You need to have root ssh access to the remote machines for pacpush to work. See the SSH KEY CONFIGURATION section below on how best to set this up.

Obviously this only works for machines of the same architecture, i.e. compatible package files, so pacpush checks for this before pushing any files.

Note that pacpush should work with any AUR helper so long as you set clonedir appropriately in your configuration file, see the CONFIGURATION section below for details.

The latest version and documentation is available at


To solve this problem, I originally started using pacserve which is what is usually recommended for this use case. However pacserve does not sync the package lists nor does it do anything about AUR packages which is particularly unfortunate because AUR package downloads often include huge source and other files and can require long build times. Since pacpush pushes the entire AUR directory for each required package, the second machine benefits by typically not having to download or rebuild any updated AUR packages at all.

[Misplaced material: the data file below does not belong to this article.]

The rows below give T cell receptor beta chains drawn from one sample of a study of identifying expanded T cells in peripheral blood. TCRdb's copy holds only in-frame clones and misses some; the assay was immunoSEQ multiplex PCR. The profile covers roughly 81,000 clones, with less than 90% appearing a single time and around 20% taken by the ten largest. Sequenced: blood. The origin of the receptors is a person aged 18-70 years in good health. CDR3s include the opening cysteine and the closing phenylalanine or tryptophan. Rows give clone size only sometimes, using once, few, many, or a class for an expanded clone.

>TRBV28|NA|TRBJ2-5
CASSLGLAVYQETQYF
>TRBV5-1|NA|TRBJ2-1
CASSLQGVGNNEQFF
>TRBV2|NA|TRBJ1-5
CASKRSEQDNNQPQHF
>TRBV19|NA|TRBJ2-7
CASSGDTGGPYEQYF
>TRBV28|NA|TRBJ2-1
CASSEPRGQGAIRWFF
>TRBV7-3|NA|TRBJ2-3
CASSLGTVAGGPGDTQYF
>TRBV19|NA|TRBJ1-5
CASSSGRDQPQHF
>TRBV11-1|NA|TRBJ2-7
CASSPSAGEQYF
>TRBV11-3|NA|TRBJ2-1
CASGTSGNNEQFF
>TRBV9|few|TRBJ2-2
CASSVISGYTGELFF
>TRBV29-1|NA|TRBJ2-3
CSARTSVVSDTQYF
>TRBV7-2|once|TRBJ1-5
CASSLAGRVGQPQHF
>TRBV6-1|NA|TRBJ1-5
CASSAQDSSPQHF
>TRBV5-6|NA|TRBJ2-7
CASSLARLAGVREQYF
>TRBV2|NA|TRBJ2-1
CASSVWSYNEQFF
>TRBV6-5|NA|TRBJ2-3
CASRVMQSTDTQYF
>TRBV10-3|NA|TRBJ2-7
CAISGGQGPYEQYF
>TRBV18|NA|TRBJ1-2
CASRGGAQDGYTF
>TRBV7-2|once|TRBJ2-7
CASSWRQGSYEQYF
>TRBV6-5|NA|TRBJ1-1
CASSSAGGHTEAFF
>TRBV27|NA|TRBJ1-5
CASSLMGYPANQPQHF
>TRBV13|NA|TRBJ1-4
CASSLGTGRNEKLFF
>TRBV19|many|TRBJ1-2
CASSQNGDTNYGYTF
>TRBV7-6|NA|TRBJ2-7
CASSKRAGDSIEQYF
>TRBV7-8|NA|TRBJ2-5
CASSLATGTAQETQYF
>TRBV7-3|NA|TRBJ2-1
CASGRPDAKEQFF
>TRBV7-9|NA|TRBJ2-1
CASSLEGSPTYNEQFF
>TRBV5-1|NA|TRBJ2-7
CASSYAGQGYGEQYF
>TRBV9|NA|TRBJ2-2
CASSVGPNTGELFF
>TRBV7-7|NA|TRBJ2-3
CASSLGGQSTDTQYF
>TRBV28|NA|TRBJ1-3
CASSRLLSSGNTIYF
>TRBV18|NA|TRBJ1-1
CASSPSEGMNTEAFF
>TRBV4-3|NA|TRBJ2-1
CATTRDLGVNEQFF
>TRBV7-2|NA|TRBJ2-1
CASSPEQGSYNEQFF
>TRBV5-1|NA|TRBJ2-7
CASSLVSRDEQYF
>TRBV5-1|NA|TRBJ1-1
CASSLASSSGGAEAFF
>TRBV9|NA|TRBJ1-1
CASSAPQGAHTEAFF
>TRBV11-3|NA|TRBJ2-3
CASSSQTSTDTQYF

Just install pacpush from the AUR to the local and remote hosts.


The default configuration file is installed to /etc/pacpush.conf. Copy this file to your personal ~/.config/pacpush.conf if you want to change it. Currently the only configuration value is clonedir which is the location of your AUR helpers download/build directory. This is the directory from which AUR packages are rsync'd from the local host to remote hosts. It only needs to be configured on the local host. clonedir can be set to a single directory, or a list of directories. Ensure that clonedir is set to, or at least contains, the directory your AUR helper is using. See the default setting and examples in the default configuration file. If you use multiple AUR helpers then set each one's directory in a list in clonedir.